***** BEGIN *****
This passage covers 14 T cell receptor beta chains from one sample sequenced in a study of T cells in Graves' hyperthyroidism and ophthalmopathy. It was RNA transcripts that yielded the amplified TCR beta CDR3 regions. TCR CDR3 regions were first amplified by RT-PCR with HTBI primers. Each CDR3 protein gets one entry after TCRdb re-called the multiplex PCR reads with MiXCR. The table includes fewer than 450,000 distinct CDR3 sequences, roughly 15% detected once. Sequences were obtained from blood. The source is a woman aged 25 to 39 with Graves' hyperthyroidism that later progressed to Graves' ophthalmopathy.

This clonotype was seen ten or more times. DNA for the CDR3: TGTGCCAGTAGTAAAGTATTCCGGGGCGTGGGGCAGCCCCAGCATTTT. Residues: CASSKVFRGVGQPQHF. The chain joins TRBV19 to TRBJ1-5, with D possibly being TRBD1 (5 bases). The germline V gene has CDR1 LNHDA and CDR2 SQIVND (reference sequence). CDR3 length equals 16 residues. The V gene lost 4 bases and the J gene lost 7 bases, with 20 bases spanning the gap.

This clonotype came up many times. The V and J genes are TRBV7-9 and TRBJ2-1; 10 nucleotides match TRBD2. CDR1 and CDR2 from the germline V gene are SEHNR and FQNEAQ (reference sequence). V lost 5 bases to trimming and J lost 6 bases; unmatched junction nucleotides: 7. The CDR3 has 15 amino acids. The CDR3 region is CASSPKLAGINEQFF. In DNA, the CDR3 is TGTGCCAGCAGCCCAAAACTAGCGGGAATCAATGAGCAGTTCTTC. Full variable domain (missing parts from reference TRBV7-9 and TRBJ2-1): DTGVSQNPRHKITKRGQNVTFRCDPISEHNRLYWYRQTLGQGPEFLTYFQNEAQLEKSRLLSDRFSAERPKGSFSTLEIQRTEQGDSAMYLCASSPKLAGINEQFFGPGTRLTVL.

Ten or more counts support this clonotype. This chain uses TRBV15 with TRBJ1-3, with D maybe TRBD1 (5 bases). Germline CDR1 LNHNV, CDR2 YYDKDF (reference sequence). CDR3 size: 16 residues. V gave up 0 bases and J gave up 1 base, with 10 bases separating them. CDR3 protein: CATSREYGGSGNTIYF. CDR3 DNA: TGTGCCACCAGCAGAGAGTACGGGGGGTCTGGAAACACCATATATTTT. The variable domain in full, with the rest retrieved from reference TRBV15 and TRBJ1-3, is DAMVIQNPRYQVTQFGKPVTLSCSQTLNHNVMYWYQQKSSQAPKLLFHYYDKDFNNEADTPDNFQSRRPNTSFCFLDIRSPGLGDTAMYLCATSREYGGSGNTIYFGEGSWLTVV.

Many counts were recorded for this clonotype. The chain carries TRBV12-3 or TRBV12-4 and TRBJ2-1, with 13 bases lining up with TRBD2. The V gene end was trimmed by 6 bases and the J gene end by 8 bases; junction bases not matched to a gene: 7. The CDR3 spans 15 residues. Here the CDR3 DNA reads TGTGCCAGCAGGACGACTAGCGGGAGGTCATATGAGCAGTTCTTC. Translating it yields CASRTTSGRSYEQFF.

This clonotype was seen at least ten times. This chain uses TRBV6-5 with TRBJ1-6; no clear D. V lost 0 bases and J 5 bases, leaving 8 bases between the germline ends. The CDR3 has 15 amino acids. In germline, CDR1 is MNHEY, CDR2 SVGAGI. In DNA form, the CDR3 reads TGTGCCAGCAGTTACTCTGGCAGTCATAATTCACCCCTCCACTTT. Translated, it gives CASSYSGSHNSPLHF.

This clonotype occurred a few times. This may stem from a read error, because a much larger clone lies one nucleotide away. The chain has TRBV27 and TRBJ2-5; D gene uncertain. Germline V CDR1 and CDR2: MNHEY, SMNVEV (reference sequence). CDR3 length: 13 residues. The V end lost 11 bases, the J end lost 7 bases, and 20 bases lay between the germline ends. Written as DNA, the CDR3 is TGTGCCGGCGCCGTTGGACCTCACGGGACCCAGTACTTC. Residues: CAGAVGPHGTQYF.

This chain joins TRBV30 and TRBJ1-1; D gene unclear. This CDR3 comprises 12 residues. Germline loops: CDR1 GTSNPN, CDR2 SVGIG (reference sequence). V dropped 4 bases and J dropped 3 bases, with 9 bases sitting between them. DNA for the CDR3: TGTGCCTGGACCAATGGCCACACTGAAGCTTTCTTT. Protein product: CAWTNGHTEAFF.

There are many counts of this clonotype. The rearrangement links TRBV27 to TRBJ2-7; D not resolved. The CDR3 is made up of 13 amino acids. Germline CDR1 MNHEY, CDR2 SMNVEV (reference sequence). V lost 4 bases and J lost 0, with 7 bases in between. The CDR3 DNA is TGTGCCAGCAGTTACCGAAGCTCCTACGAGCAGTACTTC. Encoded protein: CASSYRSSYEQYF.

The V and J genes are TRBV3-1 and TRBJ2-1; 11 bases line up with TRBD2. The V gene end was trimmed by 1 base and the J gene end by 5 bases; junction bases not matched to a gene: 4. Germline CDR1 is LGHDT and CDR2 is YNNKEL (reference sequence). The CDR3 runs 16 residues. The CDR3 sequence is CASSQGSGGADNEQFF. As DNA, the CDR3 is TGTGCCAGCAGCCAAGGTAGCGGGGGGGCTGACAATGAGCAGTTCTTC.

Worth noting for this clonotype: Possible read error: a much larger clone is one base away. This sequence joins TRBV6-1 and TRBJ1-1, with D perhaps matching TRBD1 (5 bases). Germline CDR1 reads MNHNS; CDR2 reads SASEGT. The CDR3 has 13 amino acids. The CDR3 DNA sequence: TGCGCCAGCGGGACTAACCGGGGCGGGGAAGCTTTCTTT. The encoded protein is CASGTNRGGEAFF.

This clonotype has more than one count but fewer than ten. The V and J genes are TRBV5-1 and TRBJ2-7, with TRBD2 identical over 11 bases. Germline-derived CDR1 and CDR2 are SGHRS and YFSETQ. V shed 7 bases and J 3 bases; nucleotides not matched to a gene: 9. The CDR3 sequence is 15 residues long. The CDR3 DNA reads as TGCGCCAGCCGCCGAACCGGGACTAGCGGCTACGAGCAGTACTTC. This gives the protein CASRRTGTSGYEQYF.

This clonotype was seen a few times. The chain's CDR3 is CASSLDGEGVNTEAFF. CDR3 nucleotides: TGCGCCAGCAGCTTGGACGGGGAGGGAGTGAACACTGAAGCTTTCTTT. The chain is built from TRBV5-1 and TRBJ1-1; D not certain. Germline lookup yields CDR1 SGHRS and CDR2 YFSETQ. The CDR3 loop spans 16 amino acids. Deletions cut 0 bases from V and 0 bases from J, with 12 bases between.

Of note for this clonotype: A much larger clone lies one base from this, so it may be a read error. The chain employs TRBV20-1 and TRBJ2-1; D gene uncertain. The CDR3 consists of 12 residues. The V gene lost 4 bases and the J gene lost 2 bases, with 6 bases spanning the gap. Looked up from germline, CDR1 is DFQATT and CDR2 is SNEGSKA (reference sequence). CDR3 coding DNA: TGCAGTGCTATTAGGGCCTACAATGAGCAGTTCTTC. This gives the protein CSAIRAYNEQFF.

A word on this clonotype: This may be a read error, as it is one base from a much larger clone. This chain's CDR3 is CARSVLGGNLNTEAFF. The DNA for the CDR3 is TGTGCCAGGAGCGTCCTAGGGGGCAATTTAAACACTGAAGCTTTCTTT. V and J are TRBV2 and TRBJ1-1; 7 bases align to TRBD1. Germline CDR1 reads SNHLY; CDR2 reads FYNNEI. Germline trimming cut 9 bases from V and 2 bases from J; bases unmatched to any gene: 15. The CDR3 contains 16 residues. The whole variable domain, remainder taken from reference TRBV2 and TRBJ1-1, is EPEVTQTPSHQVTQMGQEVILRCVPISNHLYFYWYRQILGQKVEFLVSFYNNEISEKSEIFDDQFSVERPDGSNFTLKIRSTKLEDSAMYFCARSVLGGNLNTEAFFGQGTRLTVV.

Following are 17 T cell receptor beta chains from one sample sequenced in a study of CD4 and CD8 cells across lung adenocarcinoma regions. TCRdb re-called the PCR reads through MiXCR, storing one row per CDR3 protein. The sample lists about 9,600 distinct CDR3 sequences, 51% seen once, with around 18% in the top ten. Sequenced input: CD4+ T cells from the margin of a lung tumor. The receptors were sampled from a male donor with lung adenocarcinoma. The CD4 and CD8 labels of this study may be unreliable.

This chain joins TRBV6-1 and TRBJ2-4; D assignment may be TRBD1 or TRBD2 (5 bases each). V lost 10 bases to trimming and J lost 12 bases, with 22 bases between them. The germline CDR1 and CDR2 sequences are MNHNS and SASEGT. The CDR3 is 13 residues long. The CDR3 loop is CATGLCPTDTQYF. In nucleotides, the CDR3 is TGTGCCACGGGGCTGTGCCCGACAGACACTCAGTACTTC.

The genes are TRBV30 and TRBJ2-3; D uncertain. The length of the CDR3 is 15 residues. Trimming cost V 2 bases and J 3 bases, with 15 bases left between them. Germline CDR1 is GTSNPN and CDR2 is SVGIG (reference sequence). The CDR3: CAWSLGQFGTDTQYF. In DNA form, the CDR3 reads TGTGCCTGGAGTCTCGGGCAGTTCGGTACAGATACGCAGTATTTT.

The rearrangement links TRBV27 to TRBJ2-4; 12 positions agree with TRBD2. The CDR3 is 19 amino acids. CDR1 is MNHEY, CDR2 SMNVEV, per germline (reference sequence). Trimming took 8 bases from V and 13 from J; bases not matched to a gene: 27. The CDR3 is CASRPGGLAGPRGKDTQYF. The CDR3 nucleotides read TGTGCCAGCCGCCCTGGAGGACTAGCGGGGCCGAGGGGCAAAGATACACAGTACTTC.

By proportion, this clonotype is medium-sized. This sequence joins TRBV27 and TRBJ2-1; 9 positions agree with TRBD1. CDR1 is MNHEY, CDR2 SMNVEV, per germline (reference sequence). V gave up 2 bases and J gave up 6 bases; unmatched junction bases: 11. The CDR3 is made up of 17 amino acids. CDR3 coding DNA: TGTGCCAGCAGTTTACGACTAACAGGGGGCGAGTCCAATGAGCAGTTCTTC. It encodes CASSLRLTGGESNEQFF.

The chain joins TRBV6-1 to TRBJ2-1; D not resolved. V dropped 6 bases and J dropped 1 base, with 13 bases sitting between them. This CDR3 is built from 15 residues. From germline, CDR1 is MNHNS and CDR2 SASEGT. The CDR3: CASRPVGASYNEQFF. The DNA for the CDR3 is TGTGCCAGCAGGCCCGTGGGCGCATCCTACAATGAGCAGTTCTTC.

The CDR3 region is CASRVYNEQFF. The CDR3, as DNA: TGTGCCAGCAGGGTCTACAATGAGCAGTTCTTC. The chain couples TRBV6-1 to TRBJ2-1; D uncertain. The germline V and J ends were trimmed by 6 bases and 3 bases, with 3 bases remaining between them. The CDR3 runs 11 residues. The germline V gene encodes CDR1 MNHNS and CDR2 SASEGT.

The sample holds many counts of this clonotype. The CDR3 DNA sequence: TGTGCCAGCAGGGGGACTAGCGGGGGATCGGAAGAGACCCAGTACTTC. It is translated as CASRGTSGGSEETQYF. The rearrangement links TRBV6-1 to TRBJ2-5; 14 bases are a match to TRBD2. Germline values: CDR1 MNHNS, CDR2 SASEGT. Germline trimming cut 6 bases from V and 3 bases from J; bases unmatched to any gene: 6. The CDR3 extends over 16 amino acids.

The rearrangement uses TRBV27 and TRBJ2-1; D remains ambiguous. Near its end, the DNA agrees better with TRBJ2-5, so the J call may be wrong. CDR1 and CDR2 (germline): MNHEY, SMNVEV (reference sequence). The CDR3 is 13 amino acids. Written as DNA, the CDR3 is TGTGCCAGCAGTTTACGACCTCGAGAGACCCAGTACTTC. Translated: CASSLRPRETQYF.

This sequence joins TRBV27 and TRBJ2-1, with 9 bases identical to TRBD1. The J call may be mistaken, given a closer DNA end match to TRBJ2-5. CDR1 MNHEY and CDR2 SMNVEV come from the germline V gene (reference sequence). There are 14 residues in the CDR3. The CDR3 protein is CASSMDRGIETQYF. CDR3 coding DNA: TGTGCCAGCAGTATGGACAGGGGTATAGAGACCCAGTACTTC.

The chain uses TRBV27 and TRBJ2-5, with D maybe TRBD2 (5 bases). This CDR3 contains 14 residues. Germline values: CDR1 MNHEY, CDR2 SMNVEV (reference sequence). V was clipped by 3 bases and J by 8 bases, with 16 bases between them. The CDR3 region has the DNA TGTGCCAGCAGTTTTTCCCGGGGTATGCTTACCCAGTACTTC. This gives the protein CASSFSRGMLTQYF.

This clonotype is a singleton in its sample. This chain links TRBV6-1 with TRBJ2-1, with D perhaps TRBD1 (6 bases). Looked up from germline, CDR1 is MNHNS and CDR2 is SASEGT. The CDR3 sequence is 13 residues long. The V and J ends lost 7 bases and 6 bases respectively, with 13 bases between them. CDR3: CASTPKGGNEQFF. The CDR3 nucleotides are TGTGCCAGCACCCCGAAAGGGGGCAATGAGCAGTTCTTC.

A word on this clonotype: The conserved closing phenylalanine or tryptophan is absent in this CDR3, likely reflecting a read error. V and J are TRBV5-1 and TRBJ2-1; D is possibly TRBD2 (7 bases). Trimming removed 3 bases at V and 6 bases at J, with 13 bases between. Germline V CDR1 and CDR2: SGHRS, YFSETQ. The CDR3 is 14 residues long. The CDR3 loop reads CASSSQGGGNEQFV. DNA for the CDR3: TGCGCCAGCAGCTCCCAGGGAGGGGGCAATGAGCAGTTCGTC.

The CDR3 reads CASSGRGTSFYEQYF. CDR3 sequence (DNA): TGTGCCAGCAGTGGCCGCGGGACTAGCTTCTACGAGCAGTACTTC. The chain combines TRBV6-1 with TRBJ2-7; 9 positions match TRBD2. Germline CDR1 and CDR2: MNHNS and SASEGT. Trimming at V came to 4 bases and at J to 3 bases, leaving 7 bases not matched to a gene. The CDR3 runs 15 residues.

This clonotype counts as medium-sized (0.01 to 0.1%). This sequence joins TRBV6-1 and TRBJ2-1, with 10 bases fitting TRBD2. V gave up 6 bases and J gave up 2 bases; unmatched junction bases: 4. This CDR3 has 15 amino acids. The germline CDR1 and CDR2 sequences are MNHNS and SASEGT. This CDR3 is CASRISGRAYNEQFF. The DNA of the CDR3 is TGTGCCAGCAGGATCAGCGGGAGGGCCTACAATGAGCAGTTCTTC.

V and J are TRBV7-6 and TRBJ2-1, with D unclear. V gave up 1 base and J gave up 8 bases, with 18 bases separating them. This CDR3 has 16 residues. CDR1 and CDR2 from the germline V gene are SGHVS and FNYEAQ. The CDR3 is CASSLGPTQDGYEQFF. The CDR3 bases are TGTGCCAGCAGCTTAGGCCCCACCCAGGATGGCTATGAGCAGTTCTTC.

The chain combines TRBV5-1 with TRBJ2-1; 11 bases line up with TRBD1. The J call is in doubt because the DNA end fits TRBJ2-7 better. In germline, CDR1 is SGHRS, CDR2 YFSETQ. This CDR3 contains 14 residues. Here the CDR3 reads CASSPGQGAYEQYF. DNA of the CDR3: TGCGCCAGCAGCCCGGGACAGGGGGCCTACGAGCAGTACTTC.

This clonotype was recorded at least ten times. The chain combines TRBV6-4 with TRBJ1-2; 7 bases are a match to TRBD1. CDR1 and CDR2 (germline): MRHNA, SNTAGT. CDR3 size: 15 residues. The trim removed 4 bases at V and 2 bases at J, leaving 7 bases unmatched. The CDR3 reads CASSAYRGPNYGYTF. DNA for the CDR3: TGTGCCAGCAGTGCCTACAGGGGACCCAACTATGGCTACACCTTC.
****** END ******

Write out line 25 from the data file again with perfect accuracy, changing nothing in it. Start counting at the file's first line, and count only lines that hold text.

This sequence joins TRBV27 and TRBJ2-1, with 9 bases identical to TRBD1. The J call may be mistaken, given a closer DNA end match to TRBJ2-5. CDR1 MNHEY and CDR2 SMNVEV come from the germline V gene (reference sequence). There are 14 residues in the CDR3. The CDR3 protein is CASSMDRGIETQYF. CDR3 coding DNA: TGTGCCAGCAGTATGGACAGGGGTATAGAGACCCAGTACTTC.